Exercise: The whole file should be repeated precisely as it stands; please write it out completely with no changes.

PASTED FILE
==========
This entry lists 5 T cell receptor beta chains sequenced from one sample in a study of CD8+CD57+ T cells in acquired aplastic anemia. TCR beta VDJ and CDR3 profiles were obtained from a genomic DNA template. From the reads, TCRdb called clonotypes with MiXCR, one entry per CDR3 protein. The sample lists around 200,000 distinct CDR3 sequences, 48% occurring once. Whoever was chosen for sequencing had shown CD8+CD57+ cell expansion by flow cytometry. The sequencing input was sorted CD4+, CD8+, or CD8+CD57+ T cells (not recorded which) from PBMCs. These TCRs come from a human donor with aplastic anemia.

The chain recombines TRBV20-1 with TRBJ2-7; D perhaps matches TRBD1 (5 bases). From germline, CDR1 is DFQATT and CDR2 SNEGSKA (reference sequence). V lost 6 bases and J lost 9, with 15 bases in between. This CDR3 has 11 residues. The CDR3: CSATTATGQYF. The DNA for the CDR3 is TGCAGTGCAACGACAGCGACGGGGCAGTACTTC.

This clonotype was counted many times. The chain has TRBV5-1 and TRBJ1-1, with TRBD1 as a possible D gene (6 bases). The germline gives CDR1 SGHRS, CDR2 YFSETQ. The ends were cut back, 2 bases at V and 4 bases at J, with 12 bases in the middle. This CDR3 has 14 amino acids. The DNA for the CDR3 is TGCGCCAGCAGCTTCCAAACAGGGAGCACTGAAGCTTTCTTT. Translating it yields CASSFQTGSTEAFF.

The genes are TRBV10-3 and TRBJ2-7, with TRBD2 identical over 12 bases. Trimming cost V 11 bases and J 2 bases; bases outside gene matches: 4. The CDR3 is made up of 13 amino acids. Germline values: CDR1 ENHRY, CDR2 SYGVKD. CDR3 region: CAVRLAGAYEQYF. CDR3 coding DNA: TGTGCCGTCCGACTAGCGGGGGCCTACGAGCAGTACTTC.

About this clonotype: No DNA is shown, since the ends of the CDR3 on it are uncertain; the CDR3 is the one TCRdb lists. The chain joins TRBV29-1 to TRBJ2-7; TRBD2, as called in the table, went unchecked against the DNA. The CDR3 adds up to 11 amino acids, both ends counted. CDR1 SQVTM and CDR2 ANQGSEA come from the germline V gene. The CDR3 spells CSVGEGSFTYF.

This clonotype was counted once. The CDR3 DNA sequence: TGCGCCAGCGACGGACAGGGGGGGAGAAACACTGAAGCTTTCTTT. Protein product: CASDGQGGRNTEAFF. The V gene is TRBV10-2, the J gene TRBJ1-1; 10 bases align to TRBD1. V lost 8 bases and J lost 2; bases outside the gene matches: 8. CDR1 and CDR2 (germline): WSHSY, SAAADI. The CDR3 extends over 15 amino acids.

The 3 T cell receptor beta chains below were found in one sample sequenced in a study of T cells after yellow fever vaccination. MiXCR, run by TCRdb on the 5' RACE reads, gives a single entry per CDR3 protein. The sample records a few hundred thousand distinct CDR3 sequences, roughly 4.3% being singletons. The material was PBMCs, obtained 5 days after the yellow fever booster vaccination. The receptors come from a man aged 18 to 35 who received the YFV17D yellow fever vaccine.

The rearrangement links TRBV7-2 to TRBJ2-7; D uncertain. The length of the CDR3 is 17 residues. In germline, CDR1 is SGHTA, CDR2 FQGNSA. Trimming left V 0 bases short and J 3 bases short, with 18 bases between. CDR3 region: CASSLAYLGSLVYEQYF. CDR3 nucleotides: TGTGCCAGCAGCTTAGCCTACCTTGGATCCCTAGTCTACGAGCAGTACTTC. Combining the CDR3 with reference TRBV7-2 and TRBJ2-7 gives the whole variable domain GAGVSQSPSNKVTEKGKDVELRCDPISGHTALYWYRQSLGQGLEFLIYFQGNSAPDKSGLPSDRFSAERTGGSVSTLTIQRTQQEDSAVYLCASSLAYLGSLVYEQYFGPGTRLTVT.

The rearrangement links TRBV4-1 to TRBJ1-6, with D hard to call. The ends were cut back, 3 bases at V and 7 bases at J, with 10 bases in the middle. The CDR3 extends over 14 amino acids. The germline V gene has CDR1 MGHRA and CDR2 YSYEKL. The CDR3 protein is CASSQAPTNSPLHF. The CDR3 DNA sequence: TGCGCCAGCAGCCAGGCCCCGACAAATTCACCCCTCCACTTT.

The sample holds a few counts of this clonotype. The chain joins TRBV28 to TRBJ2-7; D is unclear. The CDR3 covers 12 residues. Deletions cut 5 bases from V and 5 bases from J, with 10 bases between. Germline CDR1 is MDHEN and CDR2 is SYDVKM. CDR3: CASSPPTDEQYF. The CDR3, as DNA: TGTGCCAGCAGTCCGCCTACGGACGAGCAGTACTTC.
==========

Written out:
This entry lists 5 T cell receptor beta chains sequenced from one sample in a study of CD8+CD57+ T cells in acquired aplastic anemia. TCR beta VDJ and CDR3 profiles were obtained from a genomic DNA template. From the reads, TCRdb called clonotypes with MiXCR, one entry per CDR3 protein. The sample lists around 200,000 distinct CDR3 sequences, 48% occurring once. Whoever was chosen for sequencing had shown CD8+CD57+ cell expansion by flow cytometry. The sequencing input was sorted CD4+, CD8+, or CD8+CD57+ T cells (not recorded which) from PBMCs. These TCRs come from a human donor with aplastic anemia.

The chain recombines TRBV20-1 with TRBJ2-7; D perhaps matches TRBD1 (5 bases). From germline, CDR1 is DFQATT and CDR2 SNEGSKA (reference sequence). V lost 6 bases and J lost 9, with 15 bases in between. This CDR3 has 11 residues. The CDR3: CSATTATGQYF. The DNA for the CDR3 is TGCAGTGCAACGACAGCGACGGGGCAGTACTTC.

This clonotype was counted many times. The chain has TRBV5-1 and TRBJ1-1, with TRBD1 as a possible D gene (6 bases). The germline gives CDR1 SGHRS, CDR2 YFSETQ. The ends were cut back, 2 bases at V and 4 bases at J, with 12 bases in the middle. This CDR3 has 14 amino acids. The DNA for the CDR3 is TGCGCCAGCAGCTTCCAAACAGGGAGCACTGAAGCTTTCTTT. Translating it yields CASSFQTGSTEAFF.

The genes are TRBV10-3 and TRBJ2-7, with TRBD2 identical over 12 bases. Trimming cost V 11 bases and J 2 bases; bases outside gene matches: 4. The CDR3 is made up of 13 amino acids. Germline values: CDR1 ENHRY, CDR2 SYGVKD. CDR3 region: CAVRLAGAYEQYF. CDR3 coding DNA: TGTGCCGTCCGACTAGCGGGGGCCTACGAGCAGTACTTC.

About this clonotype: No DNA is shown, since the ends of the CDR3 on it are uncertain; the CDR3 is the one TCRdb lists. The chain joins TRBV29-1 to TRBJ2-7; TRBD2, as called in the table, went unchecked against the DNA. The CDR3 adds up to 11 amino acids, both ends counted. CDR1 SQVTM and CDR2 ANQGSEA come from the germline V gene. The CDR3 spells CSVGEGSFTYF.

This clonotype was counted once. The CDR3 DNA sequence: TGCGCCAGCGACGGACAGGGGGGGAGAAACACTGAAGCTTTCTTT. Protein product: CASDGQGGRNTEAFF. The V gene is TRBV10-2, the J gene TRBJ1-1; 10 bases align to TRBD1. V lost 8 bases and J lost 2; bases outside the gene matches: 8. CDR1 and CDR2 (germline): WSHSY, SAAADI. The CDR3 extends over 15 amino acids.

The 3 T cell receptor beta chains below were found in one sample sequenced in a study of T cells after yellow fever vaccination. MiXCR, run by TCRdb on the 5' RACE reads, gives a single entry per CDR3 protein. The sample records a few hundred thousand distinct CDR3 sequences, roughly 4.3% being singletons. The material was PBMCs, obtained 5 days after the yellow fever booster vaccination. The receptors come from a man aged 18 to 35 who received the YFV17D yellow fever vaccine.

The rearrangement links TRBV7-2 to TRBJ2-7; D uncertain. The length of the CDR3 is 17 residues. In germline, CDR1 is SGHTA, CDR2 FQGNSA. Trimming left V 0 bases short and J 3 bases short, with 18 bases between. CDR3 region: CASSLAYLGSLVYEQYF. CDR3 nucleotides: TGTGCCAGCAGCTTAGCCTACCTTGGATCCCTAGTCTACGAGCAGTACTTC. Combining the CDR3 with reference TRBV7-2 and TRBJ2-7 gives the whole variable domain GAGVSQSPSNKVTEKGKDVELRCDPISGHTALYWYRQSLGQGLEFLIYFQGNSAPDKSGLPSDRFSAERTGGSVSTLTIQRTQQEDSAVYLCASSLAYLGSLVYEQYFGPGTRLTVT.

The rearrangement links TRBV4-1 to TRBJ1-6, with D hard to call. The ends were cut back, 3 bases at V and 7 bases at J, with 10 bases in the middle. The CDR3 extends over 14 amino acids. The germline V gene has CDR1 MGHRA and CDR2 YSYEKL. The CDR3 protein is CASSQAPTNSPLHF. The CDR3 DNA sequence: TGCGCCAGCAGCCAGGCCCCGACAAATTCACCCCTCCACTTT.

The sample holds a few counts of this clonotype. The chain joins TRBV28 to TRBJ2-7; D is unclear. The CDR3 covers 12 residues. Deletions cut 5 bases from V and 5 bases from J, with 10 bases between. Germline CDR1 is MDHEN and CDR2 is SYDVKM. CDR3: CASSPPTDEQYF. The CDR3, as DNA: TGTGCCAGCAGTCCGCCTACGGACGAGCAGTACTTC.